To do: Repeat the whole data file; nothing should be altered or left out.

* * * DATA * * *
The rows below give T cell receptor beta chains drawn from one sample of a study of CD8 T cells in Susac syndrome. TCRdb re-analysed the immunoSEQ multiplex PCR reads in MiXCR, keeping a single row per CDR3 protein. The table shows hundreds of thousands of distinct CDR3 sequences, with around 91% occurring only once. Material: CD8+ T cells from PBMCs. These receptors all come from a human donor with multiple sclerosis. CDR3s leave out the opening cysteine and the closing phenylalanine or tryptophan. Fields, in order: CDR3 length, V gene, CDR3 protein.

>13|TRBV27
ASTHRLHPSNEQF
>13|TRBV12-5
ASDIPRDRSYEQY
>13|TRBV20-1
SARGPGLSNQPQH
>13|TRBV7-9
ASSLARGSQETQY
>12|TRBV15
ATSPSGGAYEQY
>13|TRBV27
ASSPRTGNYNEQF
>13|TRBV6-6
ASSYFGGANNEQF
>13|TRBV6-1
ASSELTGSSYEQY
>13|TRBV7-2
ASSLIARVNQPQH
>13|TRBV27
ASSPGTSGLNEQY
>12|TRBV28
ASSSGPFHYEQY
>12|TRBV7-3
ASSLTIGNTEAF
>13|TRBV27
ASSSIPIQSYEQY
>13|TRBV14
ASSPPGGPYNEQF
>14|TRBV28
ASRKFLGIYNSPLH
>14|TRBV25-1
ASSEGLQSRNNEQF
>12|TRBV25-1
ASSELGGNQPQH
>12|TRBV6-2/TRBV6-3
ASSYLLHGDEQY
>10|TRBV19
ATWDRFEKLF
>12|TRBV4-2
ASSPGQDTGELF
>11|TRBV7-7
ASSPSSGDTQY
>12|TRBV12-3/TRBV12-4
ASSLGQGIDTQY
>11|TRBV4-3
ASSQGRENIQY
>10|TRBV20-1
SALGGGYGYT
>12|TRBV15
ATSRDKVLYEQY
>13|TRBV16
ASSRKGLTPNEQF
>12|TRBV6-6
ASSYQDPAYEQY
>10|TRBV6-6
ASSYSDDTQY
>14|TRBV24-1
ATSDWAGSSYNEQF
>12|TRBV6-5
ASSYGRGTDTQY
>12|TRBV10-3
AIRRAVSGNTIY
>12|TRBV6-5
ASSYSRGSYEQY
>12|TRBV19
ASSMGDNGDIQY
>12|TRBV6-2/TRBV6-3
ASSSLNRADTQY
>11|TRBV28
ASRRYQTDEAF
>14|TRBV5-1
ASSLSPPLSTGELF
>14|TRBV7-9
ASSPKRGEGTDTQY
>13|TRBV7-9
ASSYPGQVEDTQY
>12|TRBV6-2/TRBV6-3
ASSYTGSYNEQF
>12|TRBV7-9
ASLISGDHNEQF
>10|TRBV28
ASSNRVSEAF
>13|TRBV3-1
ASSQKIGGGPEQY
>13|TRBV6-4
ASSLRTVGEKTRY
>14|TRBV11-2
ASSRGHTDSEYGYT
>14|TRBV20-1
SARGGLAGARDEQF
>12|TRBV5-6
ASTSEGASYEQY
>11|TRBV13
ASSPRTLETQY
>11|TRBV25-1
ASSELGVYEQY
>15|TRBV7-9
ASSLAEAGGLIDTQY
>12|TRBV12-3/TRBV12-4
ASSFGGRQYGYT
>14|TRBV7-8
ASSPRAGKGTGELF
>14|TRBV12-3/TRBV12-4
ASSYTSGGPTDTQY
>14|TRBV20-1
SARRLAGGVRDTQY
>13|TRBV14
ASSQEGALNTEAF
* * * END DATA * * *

The rows below give T cell receptor beta chains drawn from one sample of a study of CD8 T cells in Susac syndrome. TCRdb re-analysed the immunoSEQ multiplex PCR reads in MiXCR, keeping a single row per CDR3 protein. The table shows hundreds of thousands of distinct CDR3 sequences, with around 91% occurring only once. Material: CD8+ T cells from PBMCs. These receptors all come from a human donor with multiple sclerosis. CDR3s leave out the opening cysteine and the closing phenylalanine or tryptophan. Fields, in order: CDR3 length, V gene, CDR3 protein.

>13|TRBV27
ASTHRLHPSNEQF
>13|TRBV12-5
ASDIPRDRSYEQY
>13|TRBV20-1
SARGPGLSNQPQH
>13|TRBV7-9
ASSLARGSQETQY
>12|TRBV15
ATSPSGGAYEQY
>13|TRBV27
ASSPRTGNYNEQF
>13|TRBV6-6
ASSYFGGANNEQF
>13|TRBV6-1
ASSELTGSSYEQY
>13|TRBV7-2
ASSLIARVNQPQH
>13|TRBV27
ASSPGTSGLNEQY
>12|TRBV28
ASSSGPFHYEQY
>12|TRBV7-3
ASSLTIGNTEAF
>13|TRBV27
ASSSIPIQSYEQY
>13|TRBV14
ASSPPGGPYNEQF
>14|TRBV28
ASRKFLGIYNSPLH
>14|TRBV25-1
ASSEGLQSRNNEQF
>12|TRBV25-1
ASSELGGNQPQH
>12|TRBV6-2/TRBV6-3
ASSYLLHGDEQY
>10|TRBV19
ATWDRFEKLF
>12|TRBV4-2
ASSPGQDTGELF
>11|TRBV7-7
ASSPSSGDTQY
>12|TRBV12-3/TRBV12-4
ASSLGQGIDTQY
>11|TRBV4-3
ASSQGRENIQY
>10|TRBV20-1
SALGGGYGYT
>12|TRBV15
ATSRDKVLYEQY
>13|TRBV16
ASSRKGLTPNEQF
>12|TRBV6-6
ASSYQDPAYEQY
>10|TRBV6-6
ASSYSDDTQY
>14|TRBV24-1
ATSDWAGSSYNEQF
>12|TRBV6-5
ASSYGRGTDTQY
>12|TRBV10-3
AIRRAVSGNTIY
>12|TRBV6-5
ASSYSRGSYEQY
>12|TRBV19
ASSMGDNGDIQY
>12|TRBV6-2/TRBV6-3
ASSSLNRADTQY
>11|TRBV28
ASRRYQTDEAF
>14|TRBV5-1
ASSLSPPLSTGELF
>14|TRBV7-9
ASSPKRGEGTDTQY
>13|TRBV7-9
ASSYPGQVEDTQY
>12|TRBV6-2/TRBV6-3
ASSYTGSYNEQF
>12|TRBV7-9
ASLISGDHNEQF
>10|TRBV28
ASSNRVSEAF
>13|TRBV3-1
ASSQKIGGGPEQY
>13|TRBV6-4
ASSLRTVGEKTRY
>14|TRBV11-2
ASSRGHTDSEYGYT
>14|TRBV20-1
SARGGLAGARDEQF
>12|TRBV5-6
ASTSEGASYEQY
>11|TRBV13
ASSPRTLETQY
>11|TRBV25-1
ASSELGVYEQY
>15|TRBV7-9
ASSLAEAGGLIDTQY
>12|TRBV12-3/TRBV12-4
ASSFGGRQYGYT
>14|TRBV7-8
ASSPRAGKGTGELF
>14|TRBV12-3/TRBV12-4
ASSYTSGGPTDTQY
>14|TRBV20-1
SARRLAGGVRDTQY
>13|TRBV14
ASSQEGALNTEAF